It should be noted that the named executive officers are not guaranteed a grant of stock option grants in any given year. However, the Compensation Committee expects that the named executive officers will typically receive these stock option grants provided that the performance of each of the named executive officer is in line with the Compensation Committees expectations, with respect to the Chief Executive Officers performance, and with the Compensation Committees and the chief executives expectations, with respect to the other named executive officers performance. In determining whether stock options are granted at any given level, the Chief Executive Officer provides recommendations for all named executive officers other than himself, based on a review of the factors under the heading Compensation Philosophy and Methodology. These recommendations are then reviewed and discussed with the Compensation Committee, and if agreed, approved by the Compensation Committee. The primary factors that were used in determining the level of the stock option grants in fiscal 2011 were the Companys overall performance and financial condition and each executives contribution to these metrics. For the named executive officers, grants of stock options were made on March 10, 2011.
Potential Payments upon a Termination as the result of a Change of Control
In fiscal 2008, the Compensation Committee adopted a change of control plan for all named executive officers and certain other designated participants. The Compensation Committee believes the plan serves the important function of assisting in retaining high quality executives and keeping them focused on their responsibilities during any period in which a change of control may be contemplated or pending. Mr. Blanford and Ms. Rathke have separate employment agreements under which certain payments upon a change of control are provided. In all cases (under the employment agreements and the plan), there is a double trigger (i.e., there must be a termination of employment prior to or following a change of control) before any payments are made. In addition, only Mr. Blanfords agreement provides for any potential gross-up under Section 280G of the Internal Revenue Code of 1986, as amended, but it is what is called a modified gross-up as it applies only if the payments and benefits contingent on the change of control owed to him exceed by a least 10% the maximum amount he could receive without being subject to the excise tax.
Employee Stock Purchase Plan
The Company maintains an employee stock purchase plan that is currently available to all employees with thirty days or more of service who are at least twenty-one years of age. This plan allows each qualifying employee, through a payroll deduction, to purchase Company common stock every six months at a price, discounted by 15%, from the lower of the closing price of such stock at the first or last day of each six month period.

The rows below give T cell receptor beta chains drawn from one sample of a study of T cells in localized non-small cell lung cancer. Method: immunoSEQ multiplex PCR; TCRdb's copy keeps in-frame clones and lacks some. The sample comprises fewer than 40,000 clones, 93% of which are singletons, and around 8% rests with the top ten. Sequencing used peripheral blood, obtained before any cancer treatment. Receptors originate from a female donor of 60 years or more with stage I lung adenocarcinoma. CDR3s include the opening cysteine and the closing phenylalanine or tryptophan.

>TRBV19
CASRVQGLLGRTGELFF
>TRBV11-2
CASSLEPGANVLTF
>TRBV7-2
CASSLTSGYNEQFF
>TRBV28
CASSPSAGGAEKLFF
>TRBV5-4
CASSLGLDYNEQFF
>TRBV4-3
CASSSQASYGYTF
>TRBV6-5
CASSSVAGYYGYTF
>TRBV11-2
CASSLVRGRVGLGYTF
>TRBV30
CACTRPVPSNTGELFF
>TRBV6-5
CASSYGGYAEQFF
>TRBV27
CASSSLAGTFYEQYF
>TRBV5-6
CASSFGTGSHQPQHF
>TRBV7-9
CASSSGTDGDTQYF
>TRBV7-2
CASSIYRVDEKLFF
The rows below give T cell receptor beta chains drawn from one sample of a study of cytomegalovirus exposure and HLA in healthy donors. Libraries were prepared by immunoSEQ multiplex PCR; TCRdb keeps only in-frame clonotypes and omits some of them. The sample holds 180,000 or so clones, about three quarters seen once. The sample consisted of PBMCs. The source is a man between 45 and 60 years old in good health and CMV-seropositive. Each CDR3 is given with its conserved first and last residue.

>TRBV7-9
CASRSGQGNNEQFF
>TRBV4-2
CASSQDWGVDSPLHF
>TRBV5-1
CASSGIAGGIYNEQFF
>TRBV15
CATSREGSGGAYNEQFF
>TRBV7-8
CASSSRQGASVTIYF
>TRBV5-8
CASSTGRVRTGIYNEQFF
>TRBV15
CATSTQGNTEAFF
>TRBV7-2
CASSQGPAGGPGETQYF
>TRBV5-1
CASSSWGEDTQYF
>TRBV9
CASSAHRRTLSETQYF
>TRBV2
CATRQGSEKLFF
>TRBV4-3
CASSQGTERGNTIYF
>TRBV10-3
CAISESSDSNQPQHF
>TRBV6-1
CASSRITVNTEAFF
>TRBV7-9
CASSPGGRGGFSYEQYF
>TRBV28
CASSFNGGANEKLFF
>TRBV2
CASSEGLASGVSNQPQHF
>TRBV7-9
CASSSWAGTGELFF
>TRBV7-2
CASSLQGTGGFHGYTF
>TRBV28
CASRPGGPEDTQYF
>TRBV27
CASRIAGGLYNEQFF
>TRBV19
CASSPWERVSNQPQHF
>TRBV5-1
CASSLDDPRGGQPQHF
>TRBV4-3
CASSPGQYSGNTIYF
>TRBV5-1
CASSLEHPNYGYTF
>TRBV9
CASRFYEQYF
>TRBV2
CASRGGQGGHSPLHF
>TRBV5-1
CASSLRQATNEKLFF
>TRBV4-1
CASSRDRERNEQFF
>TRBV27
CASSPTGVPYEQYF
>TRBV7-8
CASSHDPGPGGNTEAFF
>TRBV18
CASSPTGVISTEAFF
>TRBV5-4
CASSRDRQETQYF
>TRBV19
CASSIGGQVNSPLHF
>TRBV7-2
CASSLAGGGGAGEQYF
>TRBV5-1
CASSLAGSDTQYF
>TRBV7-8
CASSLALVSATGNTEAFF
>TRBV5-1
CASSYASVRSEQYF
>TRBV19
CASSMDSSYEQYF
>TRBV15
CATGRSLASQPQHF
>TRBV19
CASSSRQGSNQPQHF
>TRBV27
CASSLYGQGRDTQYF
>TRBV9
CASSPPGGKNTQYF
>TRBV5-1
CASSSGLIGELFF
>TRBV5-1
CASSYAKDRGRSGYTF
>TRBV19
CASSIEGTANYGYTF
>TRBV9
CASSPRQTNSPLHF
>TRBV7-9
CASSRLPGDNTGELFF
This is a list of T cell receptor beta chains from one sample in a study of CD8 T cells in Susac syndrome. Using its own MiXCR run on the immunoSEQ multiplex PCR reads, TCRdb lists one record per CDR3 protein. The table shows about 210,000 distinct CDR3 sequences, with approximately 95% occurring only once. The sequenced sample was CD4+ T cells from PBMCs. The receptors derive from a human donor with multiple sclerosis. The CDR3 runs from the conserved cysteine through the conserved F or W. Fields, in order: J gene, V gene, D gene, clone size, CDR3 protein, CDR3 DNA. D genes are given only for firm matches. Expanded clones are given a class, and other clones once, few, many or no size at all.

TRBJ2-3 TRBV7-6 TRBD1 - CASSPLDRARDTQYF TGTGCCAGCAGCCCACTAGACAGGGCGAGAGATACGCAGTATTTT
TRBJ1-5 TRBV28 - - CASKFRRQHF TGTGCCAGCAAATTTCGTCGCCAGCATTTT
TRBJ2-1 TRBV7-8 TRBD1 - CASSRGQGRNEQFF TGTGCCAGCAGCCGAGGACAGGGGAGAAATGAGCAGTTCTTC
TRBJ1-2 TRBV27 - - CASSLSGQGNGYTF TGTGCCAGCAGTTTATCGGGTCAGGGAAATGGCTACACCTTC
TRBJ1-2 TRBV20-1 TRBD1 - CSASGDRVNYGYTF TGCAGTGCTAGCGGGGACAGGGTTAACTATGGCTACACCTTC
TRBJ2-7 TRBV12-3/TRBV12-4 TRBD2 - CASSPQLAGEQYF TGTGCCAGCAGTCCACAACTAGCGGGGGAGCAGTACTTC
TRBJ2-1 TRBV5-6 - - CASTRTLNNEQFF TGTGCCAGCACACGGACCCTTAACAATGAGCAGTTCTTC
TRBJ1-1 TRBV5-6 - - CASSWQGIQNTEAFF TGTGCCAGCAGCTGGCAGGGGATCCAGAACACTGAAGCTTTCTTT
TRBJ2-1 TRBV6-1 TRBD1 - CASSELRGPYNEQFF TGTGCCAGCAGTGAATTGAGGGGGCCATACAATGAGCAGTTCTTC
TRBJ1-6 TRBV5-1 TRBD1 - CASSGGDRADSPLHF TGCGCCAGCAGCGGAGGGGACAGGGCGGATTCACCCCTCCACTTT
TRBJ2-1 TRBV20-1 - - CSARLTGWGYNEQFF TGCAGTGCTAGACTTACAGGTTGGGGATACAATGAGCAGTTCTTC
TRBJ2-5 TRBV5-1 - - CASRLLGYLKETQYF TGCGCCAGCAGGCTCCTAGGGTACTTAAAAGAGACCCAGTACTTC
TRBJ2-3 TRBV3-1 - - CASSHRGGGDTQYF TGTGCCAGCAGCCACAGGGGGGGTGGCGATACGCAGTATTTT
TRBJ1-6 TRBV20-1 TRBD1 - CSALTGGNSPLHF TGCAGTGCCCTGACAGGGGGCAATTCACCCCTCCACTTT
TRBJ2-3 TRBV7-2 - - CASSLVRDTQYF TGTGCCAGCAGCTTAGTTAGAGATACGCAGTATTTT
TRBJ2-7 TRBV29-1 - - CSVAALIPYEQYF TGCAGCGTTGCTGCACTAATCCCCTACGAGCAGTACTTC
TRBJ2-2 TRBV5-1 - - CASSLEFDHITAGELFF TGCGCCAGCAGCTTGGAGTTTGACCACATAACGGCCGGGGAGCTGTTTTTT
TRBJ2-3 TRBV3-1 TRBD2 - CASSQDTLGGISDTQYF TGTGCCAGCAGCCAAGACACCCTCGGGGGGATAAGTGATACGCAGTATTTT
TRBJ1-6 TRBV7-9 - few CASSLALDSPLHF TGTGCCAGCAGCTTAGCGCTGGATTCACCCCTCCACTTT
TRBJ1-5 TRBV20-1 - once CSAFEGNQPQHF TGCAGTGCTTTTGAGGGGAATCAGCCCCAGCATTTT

Defined Contribution Plan (401(k))
The Companys 401(k) plan is a defined contribution plan available to all employees and the Compensation Committee did not consider amounts under this plan in setting total compensation for our named executive officers.
Deferred Compensation Plan
Currently we offer a deferred compensation plan but no named executive officers elected to defer any compensation into the program for fiscal 2011.
In fiscal 2011, the Company offered only nominal perquisites to any named executive officer that are not generally available to all employees other than as noted above. These perquisites are provided in a named executive officers hiring package primarily to cover transition costs.
We offer a health care plan that provides medical, vision, dental and prescription drug coverage for all of our employees. We also offer group life insurance and short- and long-term disability plans that cover all employees. The purpose of these plans is to provide competitive basic benefits to our employees and to help in the overall package to attract and retain employees. The named executive officers participate in these plans on the same basis as all other employees.
Each of our Directors and named executive officers is covered by an Indemnification Agreement that provides for reimbursement for any legal fees incurred by her or him in defending a lawsuit brought against her or him is such individuals capacity as a Director or an officer. Indemnification is not provided for willful neglect of duties as an officer. These agreements are provided so that the Director and named executive officers can focus their attention and energy on running the business to achieve its annual and long-term objectives without having undue concern about lawsuits in their capacity as such.